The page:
What happened to Kelley’s estate?
SMITH: His home and property were sold; his unpresuming Georgian-style, single-level home was razed to the ground and a McMansion was erected in its place. The good news is that the Kelleys’ home still exists in cyberspace if you look it up online. Perhaps the realtor left it up as a memorial to the Kelleys: I like to think they did… Here’s the link (click HERE). As far as the rest of his estate, I presume most of it was consumed by Carolyn’s seven-year hospitalization. Her leg never healed; she lived out the rest of her life (five years longer) as a hospital patient, sad to say. If there was any money left over, I think it went to the hospital as a charitable gift. Personal items went to longtime friends of theirs in Long Beach and elsewhere, I believe.
What do you think remains his legacy -- as an actor, as a person, as a figure in your life, as an animal lover?
SMITH: The people who met him—whether as an actor, a coworker, or an animal activist—will never forget his kindness or the heart he put into his relationships with them. He was an understated, gentle, genuine, funny, sassy friend and an absolutely wonderful celebrity. He treated everyone as a beloved human soul, including pets and animals. He wore kindness on his shirtsleeve. I had an African serval cat who wasn’t a big fan of strangers, but De and Carolyn were easily adopted into his minuscule “pride” the moment we got back together in the San Fernando Valley
As figures in my own life, I regard De and Carolyn as my second set of parents; they “adopted” me, to all intents and purposes, at a very young age before I even knew it but it took me decades to recognize it, as you now know. I back-pedaled a lot, thinking it couldn’t possibly be true! I look back now and simply cannot understand how I could have been so blinded by insecurity that I couldn’t see it before I was called in as his personal assistant and caregiver at the end of his life. Perhaps it’s because he was always so understated and subtle about it—and everything else. Or maybe it’s just because I was blind. Likely a bit of both!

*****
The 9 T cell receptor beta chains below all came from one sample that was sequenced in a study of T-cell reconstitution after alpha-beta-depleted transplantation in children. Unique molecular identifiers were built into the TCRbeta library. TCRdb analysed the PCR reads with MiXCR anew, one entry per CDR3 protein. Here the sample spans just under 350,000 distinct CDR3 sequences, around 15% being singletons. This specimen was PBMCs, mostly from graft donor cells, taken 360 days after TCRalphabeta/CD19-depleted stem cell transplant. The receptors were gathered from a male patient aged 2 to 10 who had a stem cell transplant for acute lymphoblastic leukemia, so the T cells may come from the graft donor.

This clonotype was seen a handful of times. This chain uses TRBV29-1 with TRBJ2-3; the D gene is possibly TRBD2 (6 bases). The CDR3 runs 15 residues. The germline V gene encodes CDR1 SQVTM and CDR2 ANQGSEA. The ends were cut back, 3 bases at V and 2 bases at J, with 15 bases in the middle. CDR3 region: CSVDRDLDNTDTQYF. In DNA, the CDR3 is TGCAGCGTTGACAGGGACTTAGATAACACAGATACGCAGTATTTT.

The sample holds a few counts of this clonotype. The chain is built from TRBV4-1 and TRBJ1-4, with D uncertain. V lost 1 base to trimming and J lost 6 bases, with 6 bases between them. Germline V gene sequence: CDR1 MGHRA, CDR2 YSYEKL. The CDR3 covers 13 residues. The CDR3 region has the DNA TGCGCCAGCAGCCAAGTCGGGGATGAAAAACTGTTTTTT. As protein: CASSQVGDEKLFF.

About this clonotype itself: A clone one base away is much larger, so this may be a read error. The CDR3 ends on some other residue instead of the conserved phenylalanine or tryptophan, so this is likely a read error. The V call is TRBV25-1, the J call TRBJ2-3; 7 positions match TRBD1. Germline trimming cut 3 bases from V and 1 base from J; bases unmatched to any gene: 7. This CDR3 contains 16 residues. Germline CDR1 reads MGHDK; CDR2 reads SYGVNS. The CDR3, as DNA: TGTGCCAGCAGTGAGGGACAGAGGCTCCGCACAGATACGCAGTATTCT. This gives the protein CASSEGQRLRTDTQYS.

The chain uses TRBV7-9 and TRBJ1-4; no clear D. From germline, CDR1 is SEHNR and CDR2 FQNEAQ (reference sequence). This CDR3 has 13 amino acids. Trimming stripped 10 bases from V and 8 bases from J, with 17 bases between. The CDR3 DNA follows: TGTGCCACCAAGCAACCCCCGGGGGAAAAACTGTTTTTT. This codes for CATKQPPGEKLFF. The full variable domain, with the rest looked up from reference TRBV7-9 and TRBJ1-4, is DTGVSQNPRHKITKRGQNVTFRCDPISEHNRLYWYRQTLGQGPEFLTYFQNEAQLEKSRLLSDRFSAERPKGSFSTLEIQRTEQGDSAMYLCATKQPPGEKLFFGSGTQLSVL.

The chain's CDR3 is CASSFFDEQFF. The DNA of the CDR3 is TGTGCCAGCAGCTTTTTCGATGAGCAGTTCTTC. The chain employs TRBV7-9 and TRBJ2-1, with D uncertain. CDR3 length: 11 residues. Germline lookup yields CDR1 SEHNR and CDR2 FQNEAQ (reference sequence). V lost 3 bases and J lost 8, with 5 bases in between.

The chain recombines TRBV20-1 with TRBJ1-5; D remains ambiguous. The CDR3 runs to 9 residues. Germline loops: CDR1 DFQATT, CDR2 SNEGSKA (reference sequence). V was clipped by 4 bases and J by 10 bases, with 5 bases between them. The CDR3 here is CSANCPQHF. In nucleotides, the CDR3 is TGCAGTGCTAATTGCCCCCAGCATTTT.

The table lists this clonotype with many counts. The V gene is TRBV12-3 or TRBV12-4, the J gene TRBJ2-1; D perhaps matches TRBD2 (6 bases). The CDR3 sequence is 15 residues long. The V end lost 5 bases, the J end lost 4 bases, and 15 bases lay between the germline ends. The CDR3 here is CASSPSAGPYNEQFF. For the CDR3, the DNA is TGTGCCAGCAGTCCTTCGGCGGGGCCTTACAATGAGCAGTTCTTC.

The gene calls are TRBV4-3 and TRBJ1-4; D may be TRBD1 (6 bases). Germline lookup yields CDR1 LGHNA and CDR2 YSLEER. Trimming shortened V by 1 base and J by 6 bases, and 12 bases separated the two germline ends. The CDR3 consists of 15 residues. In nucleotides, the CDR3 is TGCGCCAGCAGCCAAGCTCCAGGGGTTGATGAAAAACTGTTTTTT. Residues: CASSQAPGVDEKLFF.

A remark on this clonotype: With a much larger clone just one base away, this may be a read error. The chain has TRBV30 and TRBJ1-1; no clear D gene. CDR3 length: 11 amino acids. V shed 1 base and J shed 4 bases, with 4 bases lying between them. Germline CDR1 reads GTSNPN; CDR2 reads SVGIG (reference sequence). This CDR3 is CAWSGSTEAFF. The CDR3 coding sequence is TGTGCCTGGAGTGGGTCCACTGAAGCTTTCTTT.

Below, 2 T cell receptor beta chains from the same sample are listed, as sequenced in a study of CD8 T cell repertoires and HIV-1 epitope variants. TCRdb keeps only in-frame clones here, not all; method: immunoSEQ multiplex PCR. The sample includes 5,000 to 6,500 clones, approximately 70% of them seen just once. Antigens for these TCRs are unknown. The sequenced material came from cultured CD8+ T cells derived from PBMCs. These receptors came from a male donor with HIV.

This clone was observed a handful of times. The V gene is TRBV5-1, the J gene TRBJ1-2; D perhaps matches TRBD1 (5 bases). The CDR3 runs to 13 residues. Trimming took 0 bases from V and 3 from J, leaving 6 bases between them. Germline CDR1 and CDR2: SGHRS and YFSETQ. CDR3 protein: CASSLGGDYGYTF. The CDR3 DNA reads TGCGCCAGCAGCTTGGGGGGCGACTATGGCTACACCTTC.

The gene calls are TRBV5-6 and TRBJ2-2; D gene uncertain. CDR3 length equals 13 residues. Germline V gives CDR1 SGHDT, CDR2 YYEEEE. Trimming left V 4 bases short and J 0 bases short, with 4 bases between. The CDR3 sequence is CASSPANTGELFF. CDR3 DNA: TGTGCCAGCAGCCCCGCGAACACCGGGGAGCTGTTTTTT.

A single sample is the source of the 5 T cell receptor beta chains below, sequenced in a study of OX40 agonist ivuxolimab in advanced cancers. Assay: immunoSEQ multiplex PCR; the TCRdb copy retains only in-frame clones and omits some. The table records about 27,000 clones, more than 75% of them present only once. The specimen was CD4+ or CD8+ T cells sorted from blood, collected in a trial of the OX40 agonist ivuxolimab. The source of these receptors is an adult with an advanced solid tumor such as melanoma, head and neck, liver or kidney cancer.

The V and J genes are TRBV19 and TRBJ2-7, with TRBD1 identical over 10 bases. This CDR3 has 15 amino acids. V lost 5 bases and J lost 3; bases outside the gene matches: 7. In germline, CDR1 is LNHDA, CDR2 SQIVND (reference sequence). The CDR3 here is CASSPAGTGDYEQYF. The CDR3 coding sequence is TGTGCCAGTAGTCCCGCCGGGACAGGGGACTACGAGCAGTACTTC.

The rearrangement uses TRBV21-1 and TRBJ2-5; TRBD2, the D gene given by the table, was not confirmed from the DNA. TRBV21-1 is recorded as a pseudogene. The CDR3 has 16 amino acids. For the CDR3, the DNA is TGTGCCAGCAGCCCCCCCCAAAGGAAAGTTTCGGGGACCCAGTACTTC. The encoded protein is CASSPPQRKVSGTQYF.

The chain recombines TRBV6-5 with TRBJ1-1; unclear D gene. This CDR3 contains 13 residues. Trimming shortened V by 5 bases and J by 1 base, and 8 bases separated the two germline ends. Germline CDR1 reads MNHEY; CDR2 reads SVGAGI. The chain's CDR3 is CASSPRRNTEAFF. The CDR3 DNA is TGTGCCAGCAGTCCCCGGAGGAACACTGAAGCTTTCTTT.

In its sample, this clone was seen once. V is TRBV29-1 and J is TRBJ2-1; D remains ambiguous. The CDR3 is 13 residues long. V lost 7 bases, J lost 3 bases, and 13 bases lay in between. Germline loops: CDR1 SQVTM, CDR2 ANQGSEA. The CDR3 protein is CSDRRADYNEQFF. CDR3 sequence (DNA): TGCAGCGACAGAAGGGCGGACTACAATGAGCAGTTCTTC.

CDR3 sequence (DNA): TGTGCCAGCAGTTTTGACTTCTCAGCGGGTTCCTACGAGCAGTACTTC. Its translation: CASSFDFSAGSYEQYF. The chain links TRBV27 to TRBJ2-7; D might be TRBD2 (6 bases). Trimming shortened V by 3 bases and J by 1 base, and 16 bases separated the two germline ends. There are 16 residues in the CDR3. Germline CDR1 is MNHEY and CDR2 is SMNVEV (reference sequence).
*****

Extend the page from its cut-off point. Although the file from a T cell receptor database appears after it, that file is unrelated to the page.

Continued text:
Kelley used to talk all the time about a desert tortoise he owned, Myrtle. Where did he get it?
SMITH: He and Leonard Nimoy got one at the same time, from what I heard, while Star Trek was in production in the 60s. I have no idea how they got them, but Leonard’s didn’t live, from what I hear. (De told this story on stage and once on TV but there were no details other than “Leonard’s turtle died!”
What happened to Myrtle after De died?
SMITH: Myrtle now lives (last I heard) more or less kitty-corner across the street from where the Kelleys lived with a neighbor who was a friend of the Kelleys.
Fill us in on your life since De's passing.
SMITH: I served Carolyn for an additional seven months (more than twice as long as I served De, in fact). Eventually, I returned to Warner Bros (after writing my first book, DeForest Kelley: A HARVEST OF MEMORIES, because I knew I’d never get around to it if I went back to work right away) when it became apparent that Carolyn would be confined to a hospital for the rest of her life and as specific matters of her care became more than an untrained person like me could handle.